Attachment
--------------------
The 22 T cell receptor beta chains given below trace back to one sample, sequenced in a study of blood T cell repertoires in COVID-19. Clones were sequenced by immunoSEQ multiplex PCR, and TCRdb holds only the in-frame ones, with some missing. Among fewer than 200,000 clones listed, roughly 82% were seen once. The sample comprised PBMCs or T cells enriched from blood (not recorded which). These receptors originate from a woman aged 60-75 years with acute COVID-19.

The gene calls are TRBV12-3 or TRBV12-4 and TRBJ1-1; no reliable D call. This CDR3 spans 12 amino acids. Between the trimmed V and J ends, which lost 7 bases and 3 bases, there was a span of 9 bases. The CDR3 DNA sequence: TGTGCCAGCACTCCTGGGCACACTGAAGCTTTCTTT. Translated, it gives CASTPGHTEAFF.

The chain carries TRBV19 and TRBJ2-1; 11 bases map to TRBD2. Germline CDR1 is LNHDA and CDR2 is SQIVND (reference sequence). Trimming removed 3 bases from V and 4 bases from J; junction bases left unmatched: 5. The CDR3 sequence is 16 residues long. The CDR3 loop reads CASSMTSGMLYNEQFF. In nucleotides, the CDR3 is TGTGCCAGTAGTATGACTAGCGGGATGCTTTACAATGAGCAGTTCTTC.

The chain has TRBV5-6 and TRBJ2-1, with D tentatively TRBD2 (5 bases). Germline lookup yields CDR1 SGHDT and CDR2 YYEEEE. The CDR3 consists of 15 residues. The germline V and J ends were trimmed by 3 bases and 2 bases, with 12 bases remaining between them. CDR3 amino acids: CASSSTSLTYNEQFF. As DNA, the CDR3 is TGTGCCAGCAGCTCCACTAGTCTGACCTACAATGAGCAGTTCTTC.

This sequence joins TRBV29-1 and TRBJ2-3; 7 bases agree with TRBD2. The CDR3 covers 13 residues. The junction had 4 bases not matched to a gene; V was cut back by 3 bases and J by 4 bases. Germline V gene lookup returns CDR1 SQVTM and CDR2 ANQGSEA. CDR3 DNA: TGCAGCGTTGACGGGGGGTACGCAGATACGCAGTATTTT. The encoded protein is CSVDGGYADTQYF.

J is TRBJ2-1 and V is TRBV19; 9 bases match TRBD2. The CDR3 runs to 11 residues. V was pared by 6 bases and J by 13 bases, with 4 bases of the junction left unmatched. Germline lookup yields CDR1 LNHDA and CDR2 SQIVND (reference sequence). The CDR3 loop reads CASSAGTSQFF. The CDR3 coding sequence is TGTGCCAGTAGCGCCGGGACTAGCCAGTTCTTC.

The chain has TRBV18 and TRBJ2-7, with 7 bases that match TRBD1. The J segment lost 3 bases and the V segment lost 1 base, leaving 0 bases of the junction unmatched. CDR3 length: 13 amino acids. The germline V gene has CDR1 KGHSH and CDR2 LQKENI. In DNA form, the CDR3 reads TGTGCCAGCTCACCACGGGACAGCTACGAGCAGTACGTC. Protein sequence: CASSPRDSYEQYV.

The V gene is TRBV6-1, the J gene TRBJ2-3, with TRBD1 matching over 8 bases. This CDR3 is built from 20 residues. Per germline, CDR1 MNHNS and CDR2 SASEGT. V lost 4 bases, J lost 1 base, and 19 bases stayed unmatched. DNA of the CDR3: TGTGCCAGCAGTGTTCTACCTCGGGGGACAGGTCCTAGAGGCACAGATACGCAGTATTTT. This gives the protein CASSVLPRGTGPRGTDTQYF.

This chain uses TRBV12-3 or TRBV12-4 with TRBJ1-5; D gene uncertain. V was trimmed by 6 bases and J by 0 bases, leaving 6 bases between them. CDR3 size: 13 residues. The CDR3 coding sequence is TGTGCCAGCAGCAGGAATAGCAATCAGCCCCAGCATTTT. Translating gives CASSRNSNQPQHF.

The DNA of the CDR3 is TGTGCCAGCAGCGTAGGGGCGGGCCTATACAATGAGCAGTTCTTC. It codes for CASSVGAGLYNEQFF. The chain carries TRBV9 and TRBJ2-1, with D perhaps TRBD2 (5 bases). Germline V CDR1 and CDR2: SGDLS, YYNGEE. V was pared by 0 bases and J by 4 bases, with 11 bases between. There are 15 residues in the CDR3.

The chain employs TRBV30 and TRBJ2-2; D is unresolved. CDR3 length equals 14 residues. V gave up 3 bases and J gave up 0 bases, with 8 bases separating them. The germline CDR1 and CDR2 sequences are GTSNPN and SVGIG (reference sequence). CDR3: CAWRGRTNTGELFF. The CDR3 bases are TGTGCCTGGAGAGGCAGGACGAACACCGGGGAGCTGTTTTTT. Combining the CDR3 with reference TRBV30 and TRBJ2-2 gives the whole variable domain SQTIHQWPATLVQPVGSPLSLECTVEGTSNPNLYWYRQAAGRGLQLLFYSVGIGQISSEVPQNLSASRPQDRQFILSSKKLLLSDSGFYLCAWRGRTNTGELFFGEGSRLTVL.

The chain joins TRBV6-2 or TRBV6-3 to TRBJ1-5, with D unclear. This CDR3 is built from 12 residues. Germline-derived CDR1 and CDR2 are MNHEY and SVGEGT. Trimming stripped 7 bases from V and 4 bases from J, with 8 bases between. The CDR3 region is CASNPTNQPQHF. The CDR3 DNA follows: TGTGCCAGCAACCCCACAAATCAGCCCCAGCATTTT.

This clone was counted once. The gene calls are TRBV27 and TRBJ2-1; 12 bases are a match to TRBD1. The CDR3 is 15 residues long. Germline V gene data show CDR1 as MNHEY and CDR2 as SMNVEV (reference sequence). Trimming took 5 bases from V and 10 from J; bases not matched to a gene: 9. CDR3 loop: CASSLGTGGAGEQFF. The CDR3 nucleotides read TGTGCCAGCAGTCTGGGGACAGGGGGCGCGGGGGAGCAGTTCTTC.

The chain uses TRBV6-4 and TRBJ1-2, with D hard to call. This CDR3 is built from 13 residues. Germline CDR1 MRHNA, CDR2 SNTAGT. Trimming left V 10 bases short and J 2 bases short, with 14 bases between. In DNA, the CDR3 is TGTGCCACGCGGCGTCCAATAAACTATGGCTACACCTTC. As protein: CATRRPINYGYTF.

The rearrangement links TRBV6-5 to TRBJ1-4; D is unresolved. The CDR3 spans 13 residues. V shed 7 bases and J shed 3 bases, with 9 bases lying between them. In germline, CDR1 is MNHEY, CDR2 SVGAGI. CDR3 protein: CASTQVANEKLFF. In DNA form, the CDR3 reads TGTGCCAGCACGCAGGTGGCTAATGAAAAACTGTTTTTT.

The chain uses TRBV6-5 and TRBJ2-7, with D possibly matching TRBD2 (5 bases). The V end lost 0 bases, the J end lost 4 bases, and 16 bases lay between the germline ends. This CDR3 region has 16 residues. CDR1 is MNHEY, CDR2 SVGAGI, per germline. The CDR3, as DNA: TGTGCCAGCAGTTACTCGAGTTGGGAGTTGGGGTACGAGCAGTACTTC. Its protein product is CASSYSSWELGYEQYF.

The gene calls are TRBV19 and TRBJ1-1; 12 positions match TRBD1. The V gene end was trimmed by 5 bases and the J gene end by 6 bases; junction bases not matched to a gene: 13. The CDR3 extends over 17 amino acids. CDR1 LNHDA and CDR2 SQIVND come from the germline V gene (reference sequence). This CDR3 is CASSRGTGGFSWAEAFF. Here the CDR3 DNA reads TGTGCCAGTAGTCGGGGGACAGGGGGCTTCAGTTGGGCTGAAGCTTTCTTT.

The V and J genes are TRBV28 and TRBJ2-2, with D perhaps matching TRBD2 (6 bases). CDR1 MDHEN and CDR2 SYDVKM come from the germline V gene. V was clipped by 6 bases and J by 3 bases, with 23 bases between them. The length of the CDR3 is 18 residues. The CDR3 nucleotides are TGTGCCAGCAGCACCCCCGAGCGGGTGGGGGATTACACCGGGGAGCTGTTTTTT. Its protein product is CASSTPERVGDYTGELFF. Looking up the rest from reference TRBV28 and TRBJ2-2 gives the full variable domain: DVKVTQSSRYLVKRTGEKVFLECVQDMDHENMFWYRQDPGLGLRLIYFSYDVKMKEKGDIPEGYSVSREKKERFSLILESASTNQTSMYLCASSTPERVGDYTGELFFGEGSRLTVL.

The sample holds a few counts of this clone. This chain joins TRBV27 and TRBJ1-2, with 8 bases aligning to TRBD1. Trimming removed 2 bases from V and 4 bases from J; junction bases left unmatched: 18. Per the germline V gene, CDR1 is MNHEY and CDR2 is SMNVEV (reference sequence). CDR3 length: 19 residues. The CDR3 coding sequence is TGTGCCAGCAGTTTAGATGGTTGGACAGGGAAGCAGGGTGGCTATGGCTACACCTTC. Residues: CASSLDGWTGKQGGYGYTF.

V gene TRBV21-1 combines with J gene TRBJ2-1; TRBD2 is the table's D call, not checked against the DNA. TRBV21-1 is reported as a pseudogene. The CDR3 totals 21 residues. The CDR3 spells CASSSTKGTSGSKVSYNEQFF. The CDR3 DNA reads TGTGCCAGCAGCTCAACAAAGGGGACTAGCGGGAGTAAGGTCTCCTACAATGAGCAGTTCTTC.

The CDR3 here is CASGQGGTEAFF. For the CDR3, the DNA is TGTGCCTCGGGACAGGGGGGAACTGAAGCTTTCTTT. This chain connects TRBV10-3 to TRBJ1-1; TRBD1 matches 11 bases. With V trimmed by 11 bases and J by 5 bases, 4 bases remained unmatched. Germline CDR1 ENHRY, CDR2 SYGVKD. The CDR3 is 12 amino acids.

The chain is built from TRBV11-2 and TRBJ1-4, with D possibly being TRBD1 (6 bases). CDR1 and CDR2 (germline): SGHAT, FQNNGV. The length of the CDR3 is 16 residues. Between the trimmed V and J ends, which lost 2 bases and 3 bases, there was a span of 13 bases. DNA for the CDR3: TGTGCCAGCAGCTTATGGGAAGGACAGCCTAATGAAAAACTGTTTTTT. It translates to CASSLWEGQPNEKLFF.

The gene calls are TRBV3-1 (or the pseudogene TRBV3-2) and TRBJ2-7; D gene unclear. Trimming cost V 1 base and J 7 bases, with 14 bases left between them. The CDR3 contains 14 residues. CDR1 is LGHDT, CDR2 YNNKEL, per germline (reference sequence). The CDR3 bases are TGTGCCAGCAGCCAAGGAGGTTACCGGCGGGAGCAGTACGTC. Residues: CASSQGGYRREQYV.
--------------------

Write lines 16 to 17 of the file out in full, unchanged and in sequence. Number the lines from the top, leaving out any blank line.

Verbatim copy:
The chain uses TRBV6-5 and TRBJ2-7, with D possibly matching TRBD2 (5 bases). The V end lost 0 bases, the J end lost 4 bases, and 16 bases lay between the germline ends. This CDR3 region has 16 residues. CDR1 is MNHEY, CDR2 SVGAGI, per germline. The CDR3, as DNA: TGTGCCAGCAGTTACTCGAGTTGGGAGTTGGGGTACGAGCAGTACTTC. Its protein product is CASSYSSWELGYEQYF.

The gene calls are TRBV19 and TRBJ1-1; 12 positions match TRBD1. The V gene end was trimmed by 5 bases and the J gene end by 6 bases; junction bases not matched to a gene: 13. The CDR3 extends over 17 amino acids. CDR1 LNHDA and CDR2 SQIVND come from the germline V gene (reference sequence). This CDR3 is CASSRGTGGFSWAEAFF. Here the CDR3 DNA reads TGTGCCAGTAGTCGGGGGACAGGGGGCTTCAGTTGGGCTGAAGCTTTCTTT.